Vegetable of your choice
Tossed Green Salad
2-3 tablespoons canola oil
Dried or fresh basil or any other herb or spice of your choice
Recipe continues after photos
- Place the still-wrapped chicken in a large roasting pan and check it for fit in your oven. Make adjustments to the oven racks to accommodate the pan and chicken. Set the oven to 425º F bake.
- Place the chicken in the sink and find the weight on the label before removing the wrappers. Calculate cooking time by figuring on about 15 minutes per pound.
- Remove any wrappings and ALL giblets from the cavities on BOTH ends of the chicken. You can unwrap them and cook them along with the bird, or use them to make broth for gravy by cooking them in water separately, or you can discard them.
- Once you've taken care of the giblets, use clean hands to handle the shakers and lightly salt and then pepper (to taste) the inside and outside of the chicken. Then, again using clean hands, sprinkle a bit of basil or any other seasoning you’d like on the outside of the chicken.
- Place the seasoned chicken on the roasting rack in the roasting pan, breast side up (timer popper side).
- Discard the wrappings directly into the trash, wash your hands, and scrub out the sink (see the blog post above if you're wondering why)
- Now prepare the potatoes. Scrub them, remove any damaged parts, and cut them into pieces approximately 1-inch in size. Toss them with the 2-3 tablespoons of oil and a little salt and pepper.
- Spread the prepared potatoes evenly around the chicken and the roasting rack, or in a separate roasting pan.
- Put the pan(s) with the chicken and potatoes in the pre-heated oven, reduce the oven temperature to 350° F, and set the timer for 25 minutes.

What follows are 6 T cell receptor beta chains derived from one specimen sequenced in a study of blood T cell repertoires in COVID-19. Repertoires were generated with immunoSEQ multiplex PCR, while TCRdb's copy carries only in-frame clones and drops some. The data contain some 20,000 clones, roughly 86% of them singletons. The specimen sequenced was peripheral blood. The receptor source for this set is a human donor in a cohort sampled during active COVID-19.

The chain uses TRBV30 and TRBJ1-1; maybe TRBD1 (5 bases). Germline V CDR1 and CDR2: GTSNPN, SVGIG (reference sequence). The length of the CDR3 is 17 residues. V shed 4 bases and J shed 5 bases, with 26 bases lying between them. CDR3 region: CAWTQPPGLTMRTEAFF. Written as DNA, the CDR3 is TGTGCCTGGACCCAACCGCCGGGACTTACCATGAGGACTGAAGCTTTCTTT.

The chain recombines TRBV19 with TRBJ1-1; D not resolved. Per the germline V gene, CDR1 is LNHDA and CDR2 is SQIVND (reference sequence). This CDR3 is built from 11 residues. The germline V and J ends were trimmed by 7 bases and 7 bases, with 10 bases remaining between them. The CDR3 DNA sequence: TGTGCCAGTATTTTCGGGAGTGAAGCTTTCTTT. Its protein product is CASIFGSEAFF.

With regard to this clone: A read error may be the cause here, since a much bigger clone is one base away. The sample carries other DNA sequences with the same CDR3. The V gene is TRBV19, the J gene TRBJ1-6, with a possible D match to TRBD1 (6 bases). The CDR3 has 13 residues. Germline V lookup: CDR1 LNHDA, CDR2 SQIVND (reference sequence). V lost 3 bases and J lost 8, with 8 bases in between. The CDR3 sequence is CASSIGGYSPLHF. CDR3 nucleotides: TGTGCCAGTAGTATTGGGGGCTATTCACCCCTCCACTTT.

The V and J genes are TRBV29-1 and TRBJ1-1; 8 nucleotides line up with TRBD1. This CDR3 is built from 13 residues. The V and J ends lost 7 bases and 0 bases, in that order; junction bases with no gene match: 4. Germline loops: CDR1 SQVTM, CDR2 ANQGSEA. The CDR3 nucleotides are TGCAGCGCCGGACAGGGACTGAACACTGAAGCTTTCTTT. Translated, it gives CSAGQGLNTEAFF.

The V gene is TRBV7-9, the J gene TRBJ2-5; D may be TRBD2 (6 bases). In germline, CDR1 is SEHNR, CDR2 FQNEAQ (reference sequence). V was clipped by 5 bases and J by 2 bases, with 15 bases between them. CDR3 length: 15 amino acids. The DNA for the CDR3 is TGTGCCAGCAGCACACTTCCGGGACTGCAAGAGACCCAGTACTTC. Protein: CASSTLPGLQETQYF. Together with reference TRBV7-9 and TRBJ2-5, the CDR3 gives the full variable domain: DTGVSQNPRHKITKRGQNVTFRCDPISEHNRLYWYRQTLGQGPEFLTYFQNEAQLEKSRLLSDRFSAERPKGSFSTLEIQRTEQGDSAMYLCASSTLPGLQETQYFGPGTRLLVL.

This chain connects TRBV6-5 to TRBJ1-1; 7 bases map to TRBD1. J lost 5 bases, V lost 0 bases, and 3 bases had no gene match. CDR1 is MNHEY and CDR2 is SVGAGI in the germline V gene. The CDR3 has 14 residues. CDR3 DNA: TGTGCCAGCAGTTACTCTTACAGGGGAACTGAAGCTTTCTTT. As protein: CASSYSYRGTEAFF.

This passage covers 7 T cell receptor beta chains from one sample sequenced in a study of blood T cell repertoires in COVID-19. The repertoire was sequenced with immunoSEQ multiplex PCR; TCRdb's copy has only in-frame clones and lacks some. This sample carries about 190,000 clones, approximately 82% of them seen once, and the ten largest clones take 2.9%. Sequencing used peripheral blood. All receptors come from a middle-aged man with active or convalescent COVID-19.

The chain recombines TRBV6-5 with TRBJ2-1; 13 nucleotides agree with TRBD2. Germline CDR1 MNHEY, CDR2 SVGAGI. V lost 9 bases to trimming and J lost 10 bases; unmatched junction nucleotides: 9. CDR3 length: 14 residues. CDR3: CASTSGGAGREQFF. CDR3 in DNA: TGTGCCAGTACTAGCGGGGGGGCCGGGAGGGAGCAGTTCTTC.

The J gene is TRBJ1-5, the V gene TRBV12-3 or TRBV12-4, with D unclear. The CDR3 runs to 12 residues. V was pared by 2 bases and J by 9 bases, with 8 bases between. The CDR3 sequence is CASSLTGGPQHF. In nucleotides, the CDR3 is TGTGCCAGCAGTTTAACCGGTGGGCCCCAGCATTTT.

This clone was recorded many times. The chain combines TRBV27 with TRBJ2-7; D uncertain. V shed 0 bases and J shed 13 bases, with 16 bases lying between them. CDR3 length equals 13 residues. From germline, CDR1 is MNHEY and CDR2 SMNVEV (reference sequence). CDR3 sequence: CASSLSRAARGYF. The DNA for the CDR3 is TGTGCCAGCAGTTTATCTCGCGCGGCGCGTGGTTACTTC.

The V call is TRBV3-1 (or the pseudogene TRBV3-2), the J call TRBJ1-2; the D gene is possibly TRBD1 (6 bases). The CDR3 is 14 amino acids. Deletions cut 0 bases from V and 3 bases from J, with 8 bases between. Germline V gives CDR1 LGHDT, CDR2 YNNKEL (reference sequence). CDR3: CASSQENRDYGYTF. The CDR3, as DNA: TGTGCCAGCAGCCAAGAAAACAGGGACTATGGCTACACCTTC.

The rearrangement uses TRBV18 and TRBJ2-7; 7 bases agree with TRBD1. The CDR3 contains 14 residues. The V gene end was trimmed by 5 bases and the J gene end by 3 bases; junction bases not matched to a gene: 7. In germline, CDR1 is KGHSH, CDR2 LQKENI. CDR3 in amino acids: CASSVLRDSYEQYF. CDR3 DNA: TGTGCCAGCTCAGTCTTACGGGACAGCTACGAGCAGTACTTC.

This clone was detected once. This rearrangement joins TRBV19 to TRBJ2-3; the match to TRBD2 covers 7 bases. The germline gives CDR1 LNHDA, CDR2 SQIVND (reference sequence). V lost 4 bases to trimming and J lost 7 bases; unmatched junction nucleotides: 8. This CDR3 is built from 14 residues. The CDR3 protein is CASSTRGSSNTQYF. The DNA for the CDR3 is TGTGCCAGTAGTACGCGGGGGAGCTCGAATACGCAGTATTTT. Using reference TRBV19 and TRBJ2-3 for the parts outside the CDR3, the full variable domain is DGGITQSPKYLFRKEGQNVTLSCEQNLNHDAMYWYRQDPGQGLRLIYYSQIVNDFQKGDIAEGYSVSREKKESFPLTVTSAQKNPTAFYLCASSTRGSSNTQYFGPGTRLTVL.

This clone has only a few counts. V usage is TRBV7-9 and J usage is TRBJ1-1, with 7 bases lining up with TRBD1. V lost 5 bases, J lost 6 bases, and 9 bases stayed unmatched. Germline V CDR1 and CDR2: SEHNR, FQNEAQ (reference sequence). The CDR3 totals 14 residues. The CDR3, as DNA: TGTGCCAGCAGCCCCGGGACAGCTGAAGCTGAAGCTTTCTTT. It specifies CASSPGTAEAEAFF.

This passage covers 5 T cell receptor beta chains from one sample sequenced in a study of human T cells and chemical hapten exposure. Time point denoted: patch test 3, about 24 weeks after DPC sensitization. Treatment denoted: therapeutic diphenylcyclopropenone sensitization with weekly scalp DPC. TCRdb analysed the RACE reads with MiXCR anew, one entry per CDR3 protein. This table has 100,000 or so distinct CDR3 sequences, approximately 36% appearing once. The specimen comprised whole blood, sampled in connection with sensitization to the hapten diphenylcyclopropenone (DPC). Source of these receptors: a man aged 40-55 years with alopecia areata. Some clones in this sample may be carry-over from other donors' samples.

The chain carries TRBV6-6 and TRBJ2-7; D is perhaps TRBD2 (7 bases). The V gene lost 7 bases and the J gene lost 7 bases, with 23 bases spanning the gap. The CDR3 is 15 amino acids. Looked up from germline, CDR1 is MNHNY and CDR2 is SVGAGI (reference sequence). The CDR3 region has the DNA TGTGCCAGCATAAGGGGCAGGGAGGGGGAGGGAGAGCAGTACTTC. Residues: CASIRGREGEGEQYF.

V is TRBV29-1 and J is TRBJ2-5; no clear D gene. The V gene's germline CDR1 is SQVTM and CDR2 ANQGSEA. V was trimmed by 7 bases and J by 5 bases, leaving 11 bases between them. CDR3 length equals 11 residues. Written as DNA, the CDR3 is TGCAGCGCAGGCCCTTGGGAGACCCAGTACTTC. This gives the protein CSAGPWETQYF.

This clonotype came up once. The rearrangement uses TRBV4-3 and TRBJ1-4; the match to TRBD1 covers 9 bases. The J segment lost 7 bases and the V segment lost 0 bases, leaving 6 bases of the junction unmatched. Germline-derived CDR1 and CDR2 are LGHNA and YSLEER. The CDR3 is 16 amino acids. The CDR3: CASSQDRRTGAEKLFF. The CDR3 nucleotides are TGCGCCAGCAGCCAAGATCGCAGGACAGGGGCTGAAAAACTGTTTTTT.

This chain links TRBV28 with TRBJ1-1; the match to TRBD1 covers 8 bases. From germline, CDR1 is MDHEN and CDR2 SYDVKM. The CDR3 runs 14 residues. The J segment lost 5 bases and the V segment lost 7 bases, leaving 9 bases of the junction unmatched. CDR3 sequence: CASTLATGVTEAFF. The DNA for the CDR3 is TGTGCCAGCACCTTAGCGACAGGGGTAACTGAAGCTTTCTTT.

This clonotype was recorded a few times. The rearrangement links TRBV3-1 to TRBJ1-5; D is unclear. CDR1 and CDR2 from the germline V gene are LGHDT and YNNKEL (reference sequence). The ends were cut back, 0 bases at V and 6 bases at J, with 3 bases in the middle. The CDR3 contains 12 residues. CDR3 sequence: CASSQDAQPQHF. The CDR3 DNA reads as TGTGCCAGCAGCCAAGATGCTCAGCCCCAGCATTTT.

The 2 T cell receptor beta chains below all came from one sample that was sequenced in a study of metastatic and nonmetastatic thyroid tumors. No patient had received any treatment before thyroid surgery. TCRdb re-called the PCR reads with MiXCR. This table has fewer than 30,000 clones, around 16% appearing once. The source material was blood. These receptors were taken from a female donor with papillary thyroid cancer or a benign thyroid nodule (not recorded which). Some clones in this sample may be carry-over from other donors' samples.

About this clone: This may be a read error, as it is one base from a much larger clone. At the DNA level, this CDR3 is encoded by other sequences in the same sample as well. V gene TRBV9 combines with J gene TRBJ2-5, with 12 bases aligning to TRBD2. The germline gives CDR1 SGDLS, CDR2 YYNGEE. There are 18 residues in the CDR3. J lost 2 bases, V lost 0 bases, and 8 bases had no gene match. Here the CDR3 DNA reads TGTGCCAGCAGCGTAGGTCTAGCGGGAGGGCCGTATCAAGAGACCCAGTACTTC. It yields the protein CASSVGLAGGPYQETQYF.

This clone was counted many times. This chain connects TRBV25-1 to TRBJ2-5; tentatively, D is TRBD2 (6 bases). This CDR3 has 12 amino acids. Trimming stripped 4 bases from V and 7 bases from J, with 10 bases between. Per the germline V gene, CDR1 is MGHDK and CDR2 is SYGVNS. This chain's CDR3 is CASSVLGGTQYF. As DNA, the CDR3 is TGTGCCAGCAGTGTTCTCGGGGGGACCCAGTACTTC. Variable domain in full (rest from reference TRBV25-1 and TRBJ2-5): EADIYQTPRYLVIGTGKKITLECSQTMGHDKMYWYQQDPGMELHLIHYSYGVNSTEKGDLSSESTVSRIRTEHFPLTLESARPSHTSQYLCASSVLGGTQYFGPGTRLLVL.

- Meanwhile, wash and cut the squash into portion size pieces. Scrape out the seeds. Place the pieces on their side or face down in a shallow baking dish and add about ½ inch of water. Seal the pan securely with foil or an oven-proof lid.
- Place the squash in the oven next to the roasting pan with the chicken if there's room, or in a separate oven. A toaster oven large enough to accommodate the pan will do quite nicely.
- Alternatively, you can plan to microwave the squash in a covered, microwavable dish with about ¼ cup of water about 15 minutes before the chicken is scheduled to be ready. If that is the case, then just cover the squash and set is aside for now.
- Once everything is cooking, take the time to prepare and wash the salad greens and set them aside to drain.
- When the timer goes off after 25 minutes, turn the potatoes and set the timer for another 20 minutes. When the timer goes off this second time, turn the potatoes again and then re-set the timer for the remaining cook time required for the chicken.
- If you are microwaving the squash, start it on medium-high power about 15-20 minutes before you expect to eat. It is done when a fork pierces it easily.
- The chicken is done when the popper pops up, or the juices run clear when you insert a knife. Once it is cooked, remove it from the oven and allow it to stand for 10 minutes or so before carving.
- If the potatoes need more time, or if you like them crispier, set the oven to 425º F and return them to the oven for another 10-15 minutes or so. They are done when they can be pierced easily with a fork.
- Meanwhile, finish making the salad by adding some cut-up vegetables, and dressing it.
- Serve the chicken hot with the tossed salad, roast potatoes and squash, and an optional loaf of fresh whole grain bread.
- Reserve any leftover chicken and its bones to make soup.